I pulled into the one and only dirt road representing Herradura’s “main street” which paralleled the beach very closely, to find just a few restaurants and surf shops fronted by huge, expansive palm trees and in front of them, a wide beach with only a handful of sun bathers. I parked right in front the beach and behind me were two or three interesting looking places for lunch. What a glorious find! I found a nice restaurant and had a relaxing meal served by very attentive wait staff. As an aside, unlike other restaurants in the many countries I’ve been in, the waiters in most restaurants in Costa Rica are very helpful and seem to genuinely want to serve you. I also should point out that this was the first place I’ve been to in Costa Rica that had a real salad bar. I knew this country had more than five types of vegetables!

After lunch, I popped across the street and enjoyed an afternoon at the beach, away from tourists, away from hawkers selling all kinds of things, and most importantly away from anyone and anything to distract me from the ocean views and before long, a brief beach nap.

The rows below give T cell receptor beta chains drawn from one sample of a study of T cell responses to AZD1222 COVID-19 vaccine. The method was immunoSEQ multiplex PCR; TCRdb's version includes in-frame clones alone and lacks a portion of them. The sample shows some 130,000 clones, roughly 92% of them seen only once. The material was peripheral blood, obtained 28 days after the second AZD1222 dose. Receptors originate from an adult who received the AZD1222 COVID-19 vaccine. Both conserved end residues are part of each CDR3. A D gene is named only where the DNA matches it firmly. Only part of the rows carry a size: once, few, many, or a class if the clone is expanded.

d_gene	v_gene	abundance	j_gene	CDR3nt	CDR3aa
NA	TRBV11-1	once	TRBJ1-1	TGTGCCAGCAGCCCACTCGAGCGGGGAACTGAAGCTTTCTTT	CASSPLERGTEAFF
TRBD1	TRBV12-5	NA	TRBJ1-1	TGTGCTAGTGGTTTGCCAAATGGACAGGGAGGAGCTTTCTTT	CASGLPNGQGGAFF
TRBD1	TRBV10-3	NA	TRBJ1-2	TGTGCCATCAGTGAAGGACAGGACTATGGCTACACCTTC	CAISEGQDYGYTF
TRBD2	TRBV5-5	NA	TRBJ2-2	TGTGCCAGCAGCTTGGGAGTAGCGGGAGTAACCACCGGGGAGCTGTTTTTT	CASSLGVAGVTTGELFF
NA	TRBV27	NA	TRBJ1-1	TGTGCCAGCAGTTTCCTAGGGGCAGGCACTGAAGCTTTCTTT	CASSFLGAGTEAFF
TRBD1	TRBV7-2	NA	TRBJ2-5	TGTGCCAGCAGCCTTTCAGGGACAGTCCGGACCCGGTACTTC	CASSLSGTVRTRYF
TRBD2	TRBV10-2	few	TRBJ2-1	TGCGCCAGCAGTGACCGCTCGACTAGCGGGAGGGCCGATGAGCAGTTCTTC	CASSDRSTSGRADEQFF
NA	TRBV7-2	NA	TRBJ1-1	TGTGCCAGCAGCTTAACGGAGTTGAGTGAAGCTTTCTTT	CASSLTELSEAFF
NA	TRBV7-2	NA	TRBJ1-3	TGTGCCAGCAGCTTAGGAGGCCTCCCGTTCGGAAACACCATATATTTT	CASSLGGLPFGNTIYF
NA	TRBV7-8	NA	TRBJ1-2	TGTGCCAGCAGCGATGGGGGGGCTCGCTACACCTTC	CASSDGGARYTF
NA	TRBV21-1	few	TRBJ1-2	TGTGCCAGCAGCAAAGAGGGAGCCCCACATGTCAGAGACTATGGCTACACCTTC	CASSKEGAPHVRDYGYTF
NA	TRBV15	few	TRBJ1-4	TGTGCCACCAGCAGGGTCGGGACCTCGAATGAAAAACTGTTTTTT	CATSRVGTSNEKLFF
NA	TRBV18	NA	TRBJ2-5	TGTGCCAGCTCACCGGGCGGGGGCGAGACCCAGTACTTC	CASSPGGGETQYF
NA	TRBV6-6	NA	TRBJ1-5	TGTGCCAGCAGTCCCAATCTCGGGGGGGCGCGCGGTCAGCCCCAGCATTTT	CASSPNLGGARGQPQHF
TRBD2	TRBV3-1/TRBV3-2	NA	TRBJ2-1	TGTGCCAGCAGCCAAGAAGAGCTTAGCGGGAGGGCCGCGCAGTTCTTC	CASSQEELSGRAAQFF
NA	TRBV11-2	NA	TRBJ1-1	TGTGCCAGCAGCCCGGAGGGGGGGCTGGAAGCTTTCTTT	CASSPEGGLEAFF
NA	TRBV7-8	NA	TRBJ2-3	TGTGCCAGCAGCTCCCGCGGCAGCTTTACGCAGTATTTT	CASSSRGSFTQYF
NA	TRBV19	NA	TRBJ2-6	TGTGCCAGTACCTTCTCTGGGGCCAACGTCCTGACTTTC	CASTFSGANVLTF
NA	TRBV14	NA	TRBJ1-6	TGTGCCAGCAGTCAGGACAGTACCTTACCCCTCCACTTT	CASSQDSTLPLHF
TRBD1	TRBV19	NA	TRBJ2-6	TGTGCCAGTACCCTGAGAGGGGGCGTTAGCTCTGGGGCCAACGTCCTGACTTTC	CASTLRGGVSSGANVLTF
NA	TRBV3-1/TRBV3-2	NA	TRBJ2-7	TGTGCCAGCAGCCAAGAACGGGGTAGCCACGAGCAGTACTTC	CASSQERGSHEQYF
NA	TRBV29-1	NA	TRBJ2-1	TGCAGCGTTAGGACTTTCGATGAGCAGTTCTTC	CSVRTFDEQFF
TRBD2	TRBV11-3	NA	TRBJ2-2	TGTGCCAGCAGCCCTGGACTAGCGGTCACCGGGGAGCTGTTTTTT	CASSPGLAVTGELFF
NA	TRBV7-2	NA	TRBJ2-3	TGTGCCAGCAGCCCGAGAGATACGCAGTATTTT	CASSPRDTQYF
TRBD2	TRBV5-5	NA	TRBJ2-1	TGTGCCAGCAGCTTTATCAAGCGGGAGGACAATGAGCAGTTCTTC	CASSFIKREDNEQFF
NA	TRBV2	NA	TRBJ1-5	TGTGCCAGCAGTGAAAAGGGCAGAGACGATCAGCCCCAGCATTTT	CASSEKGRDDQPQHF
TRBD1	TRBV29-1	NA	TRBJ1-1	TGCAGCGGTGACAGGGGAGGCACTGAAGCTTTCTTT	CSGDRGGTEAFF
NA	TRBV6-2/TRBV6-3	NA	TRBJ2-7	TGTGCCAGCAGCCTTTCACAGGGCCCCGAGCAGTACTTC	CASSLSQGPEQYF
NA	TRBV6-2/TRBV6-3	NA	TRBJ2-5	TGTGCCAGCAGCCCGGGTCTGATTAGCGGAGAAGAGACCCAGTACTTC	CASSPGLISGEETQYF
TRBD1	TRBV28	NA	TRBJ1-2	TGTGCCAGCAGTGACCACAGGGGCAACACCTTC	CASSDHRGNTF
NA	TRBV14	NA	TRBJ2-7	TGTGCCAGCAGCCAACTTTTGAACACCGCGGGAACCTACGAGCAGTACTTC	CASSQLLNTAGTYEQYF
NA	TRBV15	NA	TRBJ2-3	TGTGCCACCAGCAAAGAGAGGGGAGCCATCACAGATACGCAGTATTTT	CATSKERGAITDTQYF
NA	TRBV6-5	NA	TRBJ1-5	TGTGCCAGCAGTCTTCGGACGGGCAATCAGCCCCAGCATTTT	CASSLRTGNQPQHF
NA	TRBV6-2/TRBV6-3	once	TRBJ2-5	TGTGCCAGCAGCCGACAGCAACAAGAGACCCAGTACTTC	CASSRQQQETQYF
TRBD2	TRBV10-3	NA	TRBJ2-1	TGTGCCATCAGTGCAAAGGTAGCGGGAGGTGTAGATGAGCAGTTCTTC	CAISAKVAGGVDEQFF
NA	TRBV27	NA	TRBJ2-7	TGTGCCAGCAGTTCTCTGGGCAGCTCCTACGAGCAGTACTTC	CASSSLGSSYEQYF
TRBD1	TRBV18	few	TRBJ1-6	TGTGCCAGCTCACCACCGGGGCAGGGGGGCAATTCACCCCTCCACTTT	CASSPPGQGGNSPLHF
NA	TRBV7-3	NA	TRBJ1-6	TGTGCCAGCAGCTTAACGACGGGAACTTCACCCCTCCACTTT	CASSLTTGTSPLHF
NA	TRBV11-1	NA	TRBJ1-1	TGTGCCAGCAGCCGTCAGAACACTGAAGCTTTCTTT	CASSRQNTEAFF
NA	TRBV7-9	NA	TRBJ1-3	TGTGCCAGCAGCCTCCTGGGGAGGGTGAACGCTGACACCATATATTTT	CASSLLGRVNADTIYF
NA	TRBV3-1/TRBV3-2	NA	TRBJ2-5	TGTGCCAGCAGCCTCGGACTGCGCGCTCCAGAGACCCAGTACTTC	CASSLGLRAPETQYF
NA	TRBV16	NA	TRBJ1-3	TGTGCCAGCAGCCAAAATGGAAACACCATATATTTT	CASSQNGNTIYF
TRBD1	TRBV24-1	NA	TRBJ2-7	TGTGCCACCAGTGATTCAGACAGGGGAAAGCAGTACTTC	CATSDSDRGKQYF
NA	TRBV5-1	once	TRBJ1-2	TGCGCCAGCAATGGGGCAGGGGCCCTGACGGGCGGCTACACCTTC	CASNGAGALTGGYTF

That’s it for now folks!

Pura Vida!



13th December 2005

Looking good down there
Bet you miss the snow and cold weather we're having these days (ha!!) It's not suppossed to snow in Virginia in December (and stick around). Enjoy your holidays. Eric
13th December 2005

Getting to Playa Herradura
Hey Jen, Bill and Callista! Getting to Playa Herradura is simple. Just follow the road to Jaco and about 10km north of Jaco, just hang a right at the "Playa Herradura" sign, and you're there! --Andrew
17th December 2005

Perfumes around the yard
Drew, You could be smelling a lily -or more likely an orchid blooming in one of the trees beside the house. I know that there were several different species I noticed in trees around the property. Many orchids emit fairly powerful scents to attract their pollinators from a long distancce. Follow your nose upwind on a not-too-breezy day and I'll bet you'll discover the source. Don't you just love a good mystery? -Paul ==